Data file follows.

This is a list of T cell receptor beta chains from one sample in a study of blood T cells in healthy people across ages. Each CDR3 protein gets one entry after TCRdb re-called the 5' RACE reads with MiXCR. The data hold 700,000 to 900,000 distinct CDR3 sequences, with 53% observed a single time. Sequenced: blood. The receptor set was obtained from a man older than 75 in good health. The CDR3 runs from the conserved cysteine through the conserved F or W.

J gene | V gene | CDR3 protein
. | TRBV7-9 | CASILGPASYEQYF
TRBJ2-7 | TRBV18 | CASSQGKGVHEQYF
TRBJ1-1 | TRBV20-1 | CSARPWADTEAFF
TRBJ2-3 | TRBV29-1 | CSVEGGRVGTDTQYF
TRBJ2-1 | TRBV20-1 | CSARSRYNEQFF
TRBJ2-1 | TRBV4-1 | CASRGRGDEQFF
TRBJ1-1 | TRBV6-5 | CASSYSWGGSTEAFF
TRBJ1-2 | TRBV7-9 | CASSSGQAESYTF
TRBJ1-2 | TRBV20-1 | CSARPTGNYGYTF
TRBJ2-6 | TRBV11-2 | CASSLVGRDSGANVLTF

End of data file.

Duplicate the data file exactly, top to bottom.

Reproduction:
This is a list of T cell receptor beta chains from one sample in a study of blood T cells in healthy people across ages. Each CDR3 protein gets one entry after TCRdb re-called the 5' RACE reads with MiXCR. The data hold 700,000 to 900,000 distinct CDR3 sequences, with 53% observed a single time. Sequenced: blood. The receptor set was obtained from a man older than 75 in good health. The CDR3 runs from the conserved cysteine through the conserved F or W.

J gene | V gene | CDR3 protein
. | TRBV7-9 | CASILGPASYEQYF
TRBJ2-7 | TRBV18 | CASSQGKGVHEQYF
TRBJ1-1 | TRBV20-1 | CSARPWADTEAFF
TRBJ2-3 | TRBV29-1 | CSVEGGRVGTDTQYF
TRBJ2-1 | TRBV20-1 | CSARSRYNEQFF
TRBJ2-1 | TRBV4-1 | CASRGRGDEQFF
TRBJ1-1 | TRBV6-5 | CASSYSWGGSTEAFF
TRBJ1-2 | TRBV7-9 | CASSSGQAESYTF
TRBJ1-2 | TRBV20-1 | CSARPTGNYGYTF
TRBJ2-6 | TRBV11-2 | CASSLVGRDSGANVLTF